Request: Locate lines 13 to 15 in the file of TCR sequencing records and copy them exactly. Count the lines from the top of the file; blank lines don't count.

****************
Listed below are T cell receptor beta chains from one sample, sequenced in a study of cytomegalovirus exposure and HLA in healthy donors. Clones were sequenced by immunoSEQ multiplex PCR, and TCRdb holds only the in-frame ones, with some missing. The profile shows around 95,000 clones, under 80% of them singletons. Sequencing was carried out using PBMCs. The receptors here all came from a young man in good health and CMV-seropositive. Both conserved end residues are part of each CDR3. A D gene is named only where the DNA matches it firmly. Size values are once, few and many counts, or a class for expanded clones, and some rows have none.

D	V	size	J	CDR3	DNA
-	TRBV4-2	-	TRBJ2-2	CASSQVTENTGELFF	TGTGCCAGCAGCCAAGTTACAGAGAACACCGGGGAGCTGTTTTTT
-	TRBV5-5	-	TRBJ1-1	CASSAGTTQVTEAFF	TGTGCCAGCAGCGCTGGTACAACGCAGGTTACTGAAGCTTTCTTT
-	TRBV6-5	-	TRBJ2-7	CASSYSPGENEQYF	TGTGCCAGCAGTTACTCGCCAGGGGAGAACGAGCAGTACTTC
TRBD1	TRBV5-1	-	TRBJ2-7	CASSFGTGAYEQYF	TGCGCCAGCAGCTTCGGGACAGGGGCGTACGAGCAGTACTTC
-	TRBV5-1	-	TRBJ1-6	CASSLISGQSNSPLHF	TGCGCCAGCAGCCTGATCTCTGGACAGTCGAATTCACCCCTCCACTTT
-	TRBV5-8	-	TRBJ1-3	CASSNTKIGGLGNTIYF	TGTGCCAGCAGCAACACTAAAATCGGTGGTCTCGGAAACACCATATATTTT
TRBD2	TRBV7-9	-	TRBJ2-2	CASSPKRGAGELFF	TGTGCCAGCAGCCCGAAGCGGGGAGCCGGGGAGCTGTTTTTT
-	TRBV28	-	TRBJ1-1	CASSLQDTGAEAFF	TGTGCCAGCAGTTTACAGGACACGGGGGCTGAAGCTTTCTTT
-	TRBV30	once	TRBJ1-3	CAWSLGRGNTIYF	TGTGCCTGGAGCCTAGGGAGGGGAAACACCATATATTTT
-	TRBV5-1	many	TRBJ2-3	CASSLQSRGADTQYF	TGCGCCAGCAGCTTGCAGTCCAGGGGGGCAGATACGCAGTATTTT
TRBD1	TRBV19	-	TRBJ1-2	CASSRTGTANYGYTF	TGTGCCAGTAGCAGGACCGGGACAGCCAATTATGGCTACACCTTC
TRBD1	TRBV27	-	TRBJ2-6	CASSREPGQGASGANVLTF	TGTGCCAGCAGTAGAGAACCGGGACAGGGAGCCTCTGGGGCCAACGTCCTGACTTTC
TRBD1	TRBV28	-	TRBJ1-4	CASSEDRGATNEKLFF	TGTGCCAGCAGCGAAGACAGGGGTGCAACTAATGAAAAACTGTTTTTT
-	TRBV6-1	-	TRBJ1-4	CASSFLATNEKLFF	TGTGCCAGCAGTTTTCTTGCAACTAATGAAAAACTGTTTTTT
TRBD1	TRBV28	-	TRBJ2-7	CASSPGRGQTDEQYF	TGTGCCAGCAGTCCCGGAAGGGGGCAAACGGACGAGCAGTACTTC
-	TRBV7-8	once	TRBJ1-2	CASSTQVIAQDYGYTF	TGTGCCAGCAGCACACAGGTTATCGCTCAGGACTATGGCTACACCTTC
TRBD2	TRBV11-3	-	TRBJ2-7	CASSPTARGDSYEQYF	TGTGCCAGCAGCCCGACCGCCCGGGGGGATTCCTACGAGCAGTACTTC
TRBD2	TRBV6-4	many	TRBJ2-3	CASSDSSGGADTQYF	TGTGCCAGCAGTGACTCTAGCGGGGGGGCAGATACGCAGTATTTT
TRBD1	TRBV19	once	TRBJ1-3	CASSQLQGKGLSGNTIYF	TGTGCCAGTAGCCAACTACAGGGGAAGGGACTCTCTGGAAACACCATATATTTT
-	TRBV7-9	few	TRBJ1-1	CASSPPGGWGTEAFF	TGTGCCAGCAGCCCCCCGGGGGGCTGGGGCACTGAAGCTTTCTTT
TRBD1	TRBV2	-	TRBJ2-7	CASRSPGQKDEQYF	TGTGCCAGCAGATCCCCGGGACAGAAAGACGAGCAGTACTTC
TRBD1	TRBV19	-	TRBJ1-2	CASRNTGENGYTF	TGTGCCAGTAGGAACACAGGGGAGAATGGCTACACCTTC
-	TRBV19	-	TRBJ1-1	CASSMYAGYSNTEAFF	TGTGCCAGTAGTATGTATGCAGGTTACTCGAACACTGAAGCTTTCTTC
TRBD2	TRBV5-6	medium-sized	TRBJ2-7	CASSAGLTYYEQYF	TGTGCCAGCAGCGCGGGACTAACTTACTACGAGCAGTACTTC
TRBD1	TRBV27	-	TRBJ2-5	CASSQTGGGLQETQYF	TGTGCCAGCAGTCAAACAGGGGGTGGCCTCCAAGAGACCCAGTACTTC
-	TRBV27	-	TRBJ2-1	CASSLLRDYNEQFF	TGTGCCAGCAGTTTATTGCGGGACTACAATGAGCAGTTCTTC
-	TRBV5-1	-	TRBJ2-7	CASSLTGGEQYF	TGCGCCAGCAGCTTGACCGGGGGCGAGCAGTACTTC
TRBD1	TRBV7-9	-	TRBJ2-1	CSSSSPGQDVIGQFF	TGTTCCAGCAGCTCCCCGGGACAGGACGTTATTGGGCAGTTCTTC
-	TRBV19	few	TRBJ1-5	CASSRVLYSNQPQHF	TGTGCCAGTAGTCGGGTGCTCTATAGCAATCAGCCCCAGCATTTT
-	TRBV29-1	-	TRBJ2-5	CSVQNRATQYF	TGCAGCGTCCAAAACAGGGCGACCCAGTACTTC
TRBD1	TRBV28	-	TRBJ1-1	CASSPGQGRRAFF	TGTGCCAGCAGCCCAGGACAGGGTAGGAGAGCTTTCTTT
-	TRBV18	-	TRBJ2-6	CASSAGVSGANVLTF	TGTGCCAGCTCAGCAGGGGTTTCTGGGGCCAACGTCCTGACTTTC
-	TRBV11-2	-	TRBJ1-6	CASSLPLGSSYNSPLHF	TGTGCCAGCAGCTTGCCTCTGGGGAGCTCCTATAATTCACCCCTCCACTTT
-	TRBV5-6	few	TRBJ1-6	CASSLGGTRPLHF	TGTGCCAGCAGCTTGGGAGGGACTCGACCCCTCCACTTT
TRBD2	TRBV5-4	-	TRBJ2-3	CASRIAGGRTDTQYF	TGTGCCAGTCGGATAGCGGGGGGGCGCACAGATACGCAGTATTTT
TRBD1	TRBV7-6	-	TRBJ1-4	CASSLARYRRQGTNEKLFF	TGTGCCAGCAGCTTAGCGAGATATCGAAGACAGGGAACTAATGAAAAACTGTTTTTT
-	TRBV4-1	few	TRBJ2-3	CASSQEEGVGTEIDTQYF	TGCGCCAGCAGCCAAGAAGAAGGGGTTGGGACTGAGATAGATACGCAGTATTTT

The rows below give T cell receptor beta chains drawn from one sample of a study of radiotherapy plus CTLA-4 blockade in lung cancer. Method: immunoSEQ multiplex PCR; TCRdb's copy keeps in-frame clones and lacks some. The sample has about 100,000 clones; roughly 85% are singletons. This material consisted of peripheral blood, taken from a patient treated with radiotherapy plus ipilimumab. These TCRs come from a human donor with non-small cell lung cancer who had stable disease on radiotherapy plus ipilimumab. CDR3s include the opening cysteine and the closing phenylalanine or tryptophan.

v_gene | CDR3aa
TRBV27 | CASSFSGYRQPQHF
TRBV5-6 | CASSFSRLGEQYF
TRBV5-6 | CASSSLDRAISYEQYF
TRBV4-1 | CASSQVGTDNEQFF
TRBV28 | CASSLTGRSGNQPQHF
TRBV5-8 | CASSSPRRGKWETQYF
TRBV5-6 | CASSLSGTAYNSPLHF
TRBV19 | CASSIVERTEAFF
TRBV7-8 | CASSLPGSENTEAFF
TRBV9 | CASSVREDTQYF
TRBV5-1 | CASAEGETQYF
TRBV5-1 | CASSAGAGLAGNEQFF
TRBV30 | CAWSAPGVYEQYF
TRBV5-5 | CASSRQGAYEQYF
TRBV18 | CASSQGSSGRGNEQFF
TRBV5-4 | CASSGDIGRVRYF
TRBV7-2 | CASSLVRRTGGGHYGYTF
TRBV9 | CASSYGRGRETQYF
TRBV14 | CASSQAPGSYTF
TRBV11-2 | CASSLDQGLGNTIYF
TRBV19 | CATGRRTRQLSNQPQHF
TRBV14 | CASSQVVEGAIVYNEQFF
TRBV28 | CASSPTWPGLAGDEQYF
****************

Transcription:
TRBD1	TRBV19	-	TRBJ1-2	CASSRTGTANYGYTF	TGTGCCAGTAGCAGGACCGGGACAGCCAATTATGGCTACACCTTC
TRBD1	TRBV27	-	TRBJ2-6	CASSREPGQGASGANVLTF	TGTGCCAGCAGTAGAGAACCGGGACAGGGAGCCTCTGGGGCCAACGTCCTGACTTTC
TRBD1	TRBV28	-	TRBJ1-4	CASSEDRGATNEKLFF	TGTGCCAGCAGCGAAGACAGGGGTGCAACTAATGAAAAACTGTTTTTT